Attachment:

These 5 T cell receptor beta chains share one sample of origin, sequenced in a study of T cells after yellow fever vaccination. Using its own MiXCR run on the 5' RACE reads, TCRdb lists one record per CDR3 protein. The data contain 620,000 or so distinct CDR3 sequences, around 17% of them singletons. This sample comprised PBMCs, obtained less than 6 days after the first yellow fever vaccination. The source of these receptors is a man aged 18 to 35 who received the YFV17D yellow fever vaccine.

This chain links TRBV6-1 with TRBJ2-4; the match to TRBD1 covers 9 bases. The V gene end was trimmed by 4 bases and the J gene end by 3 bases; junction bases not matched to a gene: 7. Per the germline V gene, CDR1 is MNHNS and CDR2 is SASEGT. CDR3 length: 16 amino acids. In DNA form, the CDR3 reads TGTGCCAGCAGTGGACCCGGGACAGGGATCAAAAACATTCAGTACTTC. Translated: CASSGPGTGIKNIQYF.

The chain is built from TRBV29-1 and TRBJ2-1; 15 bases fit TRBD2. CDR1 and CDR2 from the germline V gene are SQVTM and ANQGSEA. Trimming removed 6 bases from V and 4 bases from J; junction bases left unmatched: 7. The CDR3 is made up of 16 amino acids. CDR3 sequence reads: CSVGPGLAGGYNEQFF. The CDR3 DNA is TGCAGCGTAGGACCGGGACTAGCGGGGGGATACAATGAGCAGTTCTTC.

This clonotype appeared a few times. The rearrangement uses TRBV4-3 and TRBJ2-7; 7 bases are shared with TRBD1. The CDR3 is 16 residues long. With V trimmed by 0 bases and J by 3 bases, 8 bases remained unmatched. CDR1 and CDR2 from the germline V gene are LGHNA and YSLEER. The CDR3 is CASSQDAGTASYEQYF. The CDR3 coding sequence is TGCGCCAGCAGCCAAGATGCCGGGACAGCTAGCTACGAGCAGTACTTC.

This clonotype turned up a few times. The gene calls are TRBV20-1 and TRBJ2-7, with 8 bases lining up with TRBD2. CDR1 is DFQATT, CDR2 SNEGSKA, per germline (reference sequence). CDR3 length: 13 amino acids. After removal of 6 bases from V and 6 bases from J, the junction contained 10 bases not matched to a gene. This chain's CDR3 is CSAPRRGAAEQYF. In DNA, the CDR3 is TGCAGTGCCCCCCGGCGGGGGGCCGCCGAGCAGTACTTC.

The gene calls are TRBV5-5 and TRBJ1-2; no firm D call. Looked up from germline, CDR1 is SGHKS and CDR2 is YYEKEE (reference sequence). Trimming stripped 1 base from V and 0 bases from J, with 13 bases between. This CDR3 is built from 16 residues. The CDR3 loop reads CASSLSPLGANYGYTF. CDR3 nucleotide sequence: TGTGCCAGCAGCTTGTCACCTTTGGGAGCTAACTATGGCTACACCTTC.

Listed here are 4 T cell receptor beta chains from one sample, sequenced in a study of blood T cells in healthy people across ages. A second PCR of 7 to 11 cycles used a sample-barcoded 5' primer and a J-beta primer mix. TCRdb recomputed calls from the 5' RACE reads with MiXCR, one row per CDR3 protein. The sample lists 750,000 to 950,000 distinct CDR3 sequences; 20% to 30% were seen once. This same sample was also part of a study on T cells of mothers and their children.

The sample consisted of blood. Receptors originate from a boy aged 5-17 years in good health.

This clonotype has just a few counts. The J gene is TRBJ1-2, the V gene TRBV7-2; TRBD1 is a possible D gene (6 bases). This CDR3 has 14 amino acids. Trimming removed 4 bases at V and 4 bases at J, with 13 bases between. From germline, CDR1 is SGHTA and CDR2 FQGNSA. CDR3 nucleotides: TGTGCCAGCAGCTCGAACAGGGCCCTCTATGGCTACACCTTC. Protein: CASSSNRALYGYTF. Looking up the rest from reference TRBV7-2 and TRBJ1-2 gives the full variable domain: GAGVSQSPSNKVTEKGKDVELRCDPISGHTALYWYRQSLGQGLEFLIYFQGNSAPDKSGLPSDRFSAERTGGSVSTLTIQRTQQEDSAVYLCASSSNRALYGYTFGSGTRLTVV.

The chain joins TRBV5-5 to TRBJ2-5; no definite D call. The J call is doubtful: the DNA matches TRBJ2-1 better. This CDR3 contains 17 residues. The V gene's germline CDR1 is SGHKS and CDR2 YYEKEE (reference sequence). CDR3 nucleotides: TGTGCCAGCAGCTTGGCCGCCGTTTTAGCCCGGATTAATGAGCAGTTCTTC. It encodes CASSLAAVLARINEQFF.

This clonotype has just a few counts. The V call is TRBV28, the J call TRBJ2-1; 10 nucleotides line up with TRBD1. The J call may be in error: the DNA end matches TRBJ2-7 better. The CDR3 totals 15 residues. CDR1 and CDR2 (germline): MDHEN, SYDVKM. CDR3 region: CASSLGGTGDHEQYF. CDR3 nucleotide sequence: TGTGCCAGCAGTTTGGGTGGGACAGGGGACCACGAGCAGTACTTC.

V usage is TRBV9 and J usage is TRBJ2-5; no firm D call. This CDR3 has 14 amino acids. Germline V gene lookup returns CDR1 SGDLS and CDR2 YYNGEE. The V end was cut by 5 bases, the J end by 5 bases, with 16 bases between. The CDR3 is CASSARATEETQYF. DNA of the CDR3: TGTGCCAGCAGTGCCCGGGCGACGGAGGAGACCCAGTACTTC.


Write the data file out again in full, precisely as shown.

These 5 T cell receptor beta chains share one sample of origin, sequenced in a study of T cells after yellow fever vaccination. Using its own MiXCR run on the 5' RACE reads, TCRdb lists one record per CDR3 protein. The data contain 620,000 or so distinct CDR3 sequences, around 17% of them singletons. This sample comprised PBMCs, obtained less than 6 days after the first yellow fever vaccination. The source of these receptors is a man aged 18 to 35 who received the YFV17D yellow fever vaccine.

This chain links TRBV6-1 with TRBJ2-4; the match to TRBD1 covers 9 bases. The V gene end was trimmed by 4 bases and the J gene end by 3 bases; junction bases not matched to a gene: 7. Per the germline V gene, CDR1 is MNHNS and CDR2 is SASEGT. CDR3 length: 16 amino acids. In DNA form, the CDR3 reads TGTGCCAGCAGTGGACCCGGGACAGGGATCAAAAACATTCAGTACTTC. Translated: CASSGPGTGIKNIQYF.

The chain is built from TRBV29-1 and TRBJ2-1; 15 bases fit TRBD2. CDR1 and CDR2 from the germline V gene are SQVTM and ANQGSEA. Trimming removed 6 bases from V and 4 bases from J; junction bases left unmatched: 7. The CDR3 is made up of 16 amino acids. CDR3 sequence reads: CSVGPGLAGGYNEQFF. The CDR3 DNA is TGCAGCGTAGGACCGGGACTAGCGGGGGGATACAATGAGCAGTTCTTC.

This clonotype appeared a few times. The rearrangement uses TRBV4-3 and TRBJ2-7; 7 bases are shared with TRBD1. The CDR3 is 16 residues long. With V trimmed by 0 bases and J by 3 bases, 8 bases remained unmatched. CDR1 and CDR2 from the germline V gene are LGHNA and YSLEER. The CDR3 is CASSQDAGTASYEQYF. The CDR3 coding sequence is TGCGCCAGCAGCCAAGATGCCGGGACAGCTAGCTACGAGCAGTACTTC.

This clonotype turned up a few times. The gene calls are TRBV20-1 and TRBJ2-7, with 8 bases lining up with TRBD2. CDR1 is DFQATT, CDR2 SNEGSKA, per germline (reference sequence). CDR3 length: 13 amino acids. After removal of 6 bases from V and 6 bases from J, the junction contained 10 bases not matched to a gene. This chain's CDR3 is CSAPRRGAAEQYF. In DNA, the CDR3 is TGCAGTGCCCCCCGGCGGGGGGCCGCCGAGCAGTACTTC.

The gene calls are TRBV5-5 and TRBJ1-2; no firm D call. Looked up from germline, CDR1 is SGHKS and CDR2 is YYEKEE (reference sequence). Trimming stripped 1 base from V and 0 bases from J, with 13 bases between. This CDR3 is built from 16 residues. The CDR3 loop reads CASSLSPLGANYGYTF. CDR3 nucleotide sequence: TGTGCCAGCAGCTTGTCACCTTTGGGAGCTAACTATGGCTACACCTTC.

Listed here are 4 T cell receptor beta chains from one sample, sequenced in a study of blood T cells in healthy people across ages. A second PCR of 7 to 11 cycles used a sample-barcoded 5' primer and a J-beta primer mix. TCRdb recomputed calls from the 5' RACE reads with MiXCR, one row per CDR3 protein. The sample lists 750,000 to 950,000 distinct CDR3 sequences; 20% to 30% were seen once. This same sample was also part of a study on T cells of mothers and their children.

The sample consisted of blood. Receptors originate from a boy aged 5-17 years in good health.

This clonotype has just a few counts. The J gene is TRBJ1-2, the V gene TRBV7-2; TRBD1 is a possible D gene (6 bases). This CDR3 has 14 amino acids. Trimming removed 4 bases at V and 4 bases at J, with 13 bases between. From germline, CDR1 is SGHTA and CDR2 FQGNSA. CDR3 nucleotides: TGTGCCAGCAGCTCGAACAGGGCCCTCTATGGCTACACCTTC. Protein: CASSSNRALYGYTF. Looking up the rest from reference TRBV7-2 and TRBJ1-2 gives the full variable domain: GAGVSQSPSNKVTEKGKDVELRCDPISGHTALYWYRQSLGQGLEFLIYFQGNSAPDKSGLPSDRFSAERTGGSVSTLTIQRTQQEDSAVYLCASSSNRALYGYTFGSGTRLTVV.

The chain joins TRBV5-5 to TRBJ2-5; no definite D call. The J call is doubtful: the DNA matches TRBJ2-1 better. This CDR3 contains 17 residues. The V gene's germline CDR1 is SGHKS and CDR2 YYEKEE (reference sequence). CDR3 nucleotides: TGTGCCAGCAGCTTGGCCGCCGTTTTAGCCCGGATTAATGAGCAGTTCTTC. It encodes CASSLAAVLARINEQFF.

This clonotype has just a few counts. The V call is TRBV28, the J call TRBJ2-1; 10 nucleotides line up with TRBD1. The J call may be in error: the DNA end matches TRBJ2-7 better. The CDR3 totals 15 residues. CDR1 and CDR2 (germline): MDHEN, SYDVKM. CDR3 region: CASSLGGTGDHEQYF. CDR3 nucleotide sequence: TGTGCCAGCAGTTTGGGTGGGACAGGGGACCACGAGCAGTACTTC.

V usage is TRBV9 and J usage is TRBJ2-5; no firm D call. This CDR3 has 14 amino acids. Germline V gene lookup returns CDR1 SGDLS and CDR2 YYNGEE. The V end was cut by 5 bases, the J end by 5 bases, with 16 bases between. The CDR3 is CASSARATEETQYF. DNA of the CDR3: TGTGCCAGCAGTGCCCGGGCGACGGAGGAGACCCAGTACTTC.